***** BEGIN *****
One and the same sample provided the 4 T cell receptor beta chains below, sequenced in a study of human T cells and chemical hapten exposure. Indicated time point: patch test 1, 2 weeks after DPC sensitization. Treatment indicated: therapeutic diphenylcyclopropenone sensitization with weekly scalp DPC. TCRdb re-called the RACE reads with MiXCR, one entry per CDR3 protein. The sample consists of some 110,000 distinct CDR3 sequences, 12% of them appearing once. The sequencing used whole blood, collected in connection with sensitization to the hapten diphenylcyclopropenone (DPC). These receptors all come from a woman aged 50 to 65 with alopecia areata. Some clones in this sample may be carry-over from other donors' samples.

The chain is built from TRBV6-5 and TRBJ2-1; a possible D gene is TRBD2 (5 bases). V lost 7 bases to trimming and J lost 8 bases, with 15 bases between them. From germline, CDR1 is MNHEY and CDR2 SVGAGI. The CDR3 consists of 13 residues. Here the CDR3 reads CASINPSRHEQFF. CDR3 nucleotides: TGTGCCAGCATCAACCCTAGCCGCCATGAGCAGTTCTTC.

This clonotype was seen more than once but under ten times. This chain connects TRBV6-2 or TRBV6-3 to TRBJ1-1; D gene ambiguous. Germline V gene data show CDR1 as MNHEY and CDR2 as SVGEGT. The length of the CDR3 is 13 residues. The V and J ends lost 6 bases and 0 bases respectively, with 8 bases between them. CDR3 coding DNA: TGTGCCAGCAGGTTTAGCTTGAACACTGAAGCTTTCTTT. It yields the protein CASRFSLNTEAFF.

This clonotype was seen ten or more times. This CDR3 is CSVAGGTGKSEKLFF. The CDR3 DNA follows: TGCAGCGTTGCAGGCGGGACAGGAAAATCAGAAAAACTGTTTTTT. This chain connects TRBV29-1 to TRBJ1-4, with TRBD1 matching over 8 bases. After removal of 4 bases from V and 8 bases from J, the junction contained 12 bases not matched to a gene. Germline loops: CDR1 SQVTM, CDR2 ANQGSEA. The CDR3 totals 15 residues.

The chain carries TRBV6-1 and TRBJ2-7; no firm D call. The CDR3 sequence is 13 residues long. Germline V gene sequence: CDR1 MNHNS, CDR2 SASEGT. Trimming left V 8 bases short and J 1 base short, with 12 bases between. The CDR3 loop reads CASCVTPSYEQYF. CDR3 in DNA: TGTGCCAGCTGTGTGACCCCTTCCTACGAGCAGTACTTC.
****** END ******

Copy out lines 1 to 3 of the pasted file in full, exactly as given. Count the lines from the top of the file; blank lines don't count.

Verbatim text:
One and the same sample provided the 4 T cell receptor beta chains below, sequenced in a study of human T cells and chemical hapten exposure. Indicated time point: patch test 1, 2 weeks after DPC sensitization. Treatment indicated: therapeutic diphenylcyclopropenone sensitization with weekly scalp DPC. TCRdb re-called the RACE reads with MiXCR, one entry per CDR3 protein. The sample consists of some 110,000 distinct CDR3 sequences, 12% of them appearing once. The sequencing used whole blood, collected in connection with sensitization to the hapten diphenylcyclopropenone (DPC). These receptors all come from a woman aged 50 to 65 with alopecia areata. Some clones in this sample may be carry-over from other donors' samples.

The chain is built from TRBV6-5 and TRBJ2-1; a possible D gene is TRBD2 (5 bases). V lost 7 bases to trimming and J lost 8 bases, with 15 bases between them. From germline, CDR1 is MNHEY and CDR2 SVGAGI. The CDR3 consists of 13 residues. Here the CDR3 reads CASINPSRHEQFF. CDR3 nucleotides: TGTGCCAGCATCAACCCTAGCCGCCATGAGCAGTTCTTC.

This clonotype was seen more than once but under ten times. This chain connects TRBV6-2 or TRBV6-3 to TRBJ1-1; D gene ambiguous. Germline V gene data show CDR1 as MNHEY and CDR2 as SVGEGT. The length of the CDR3 is 13 residues. The V and J ends lost 6 bases and 0 bases respectively, with 8 bases between them. CDR3 coding DNA: TGTGCCAGCAGGTTTAGCTTGAACACTGAAGCTTTCTTT. It yields the protein CASRFSLNTEAFF.